Last week, I attended a major technology conference on behalf of a B2B software client. My assignment was to gauge the marketplace, understand the key trends, research what competitors are doing, and gain insight from prospects and partners. In prior jobs I’ve spent hundreds (maybe thousands!) of hours at industry conferences, and it was good to be back in the saddle (so to speak). It was interesting to note how things have changed—and the many ways they have stayed the same. Here are a few observations.
What is the same:
- Booth giveaways can still attract an audience. Almost every vendor at the show I attended had a giveaway offer of some type. More often than not, the drawing was for something like an Apple iPad Mini or smartphone.
- Differentiation is still a challenge. Trust me on this one. In a sea of vendors selling similar solutions, it is tough to stand out from the crowd. Your competitors also went to marketing school and some have large budgets to come up with clever, wide-bore campaigns. This is not to say that you can’t be unique, but you may have to do this with a strong offer and flawless execution.
- Booth staff is still untrained. There are exceptions, of course, but many exhibitors send staff members that are unqualified and inexperienced in the art of attracting visitors to the booth and converting them into legitimate prospects.
- People still love a good demo. Prospects (especially the qualified ones) like to touch the merchandise, and the closest they can come with a software company is to see a live demo. Personnel who can customize quality demos on the fly are invaluable, and the job of the other folks at your booth should be to make sure the demo person stays busy!
- Pre-show and post-show promotion is still critical. Your goal should be to develop and communicate an offer and creative theme that is compelling enough to draws tons of people to your display. Follow-up is equally important. Eight days after returning from my conference, I have been contacted by only two exhibitors, despite the fact I registered at over 10 booths. This is pathetic performance. Don’t waste your money and time on trade show event marketing if you can’t follow up quickly and professionally.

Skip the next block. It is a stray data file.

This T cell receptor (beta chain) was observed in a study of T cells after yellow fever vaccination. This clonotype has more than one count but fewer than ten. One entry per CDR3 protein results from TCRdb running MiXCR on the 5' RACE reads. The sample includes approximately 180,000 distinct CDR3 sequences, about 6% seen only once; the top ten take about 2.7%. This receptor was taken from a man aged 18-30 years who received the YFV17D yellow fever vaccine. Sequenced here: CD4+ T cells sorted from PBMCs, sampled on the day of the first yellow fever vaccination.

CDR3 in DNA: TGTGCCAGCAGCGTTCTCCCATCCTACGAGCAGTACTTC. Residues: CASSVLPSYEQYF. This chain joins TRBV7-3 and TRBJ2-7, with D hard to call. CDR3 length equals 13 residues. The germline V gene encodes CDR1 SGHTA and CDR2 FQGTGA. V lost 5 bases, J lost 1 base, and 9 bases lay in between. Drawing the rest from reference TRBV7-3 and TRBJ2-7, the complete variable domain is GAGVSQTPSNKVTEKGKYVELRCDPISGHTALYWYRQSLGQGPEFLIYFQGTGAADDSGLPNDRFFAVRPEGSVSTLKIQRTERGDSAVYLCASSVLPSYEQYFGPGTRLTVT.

What is different:
- Quality is better. Unlike the old days of sending a large staff to an attractive conference locale, most of today’s attendees seem to be quite serious about their mission. In other words, they are influencers and decision makers, not just tire kickers.
- Prospects are smarter. A large percentage of attendees have done a bit of pre-conference online research, perhaps at your website. They may be familiar with the feature sets of leading vendors. Also, their questions tend to be tougher and more perceptive, and they are less prone to accept canned or shallow answers. This is good news for the well-prepared exhibitor and not such good news for those who are ill-prepared.
- Less emphasis on the social aspects. Adding to my earlier point about the seriousness of today’s show attendees, there is more of a business focus as opposed to a party atmosphere.
- Technology is everywhere. From laptops to pads to smartphones, technology is a ubiquitous part of the modern trade show. Attendees use technology to capture relevant information and to connect with each other through social media. It is not unusual to accept someone as a LinkedIn connection five minutes after meeting them.
- ROI is crucial. Trade show marketing used to be one of those things you did because everyone else was doing it, and of course you had to show up if your competitors were going to be there. There is still some of this attitude, but more executives these days want to know more about the show metrics in terms of touches, leads, and qualified prospects, and less about what a great time their staff had.
That’s my quick synopsis of the differences and similarities of trade show marketing over the past couple of decades. My final admonition is that if you are going to practice event marketing, you might as well do it right.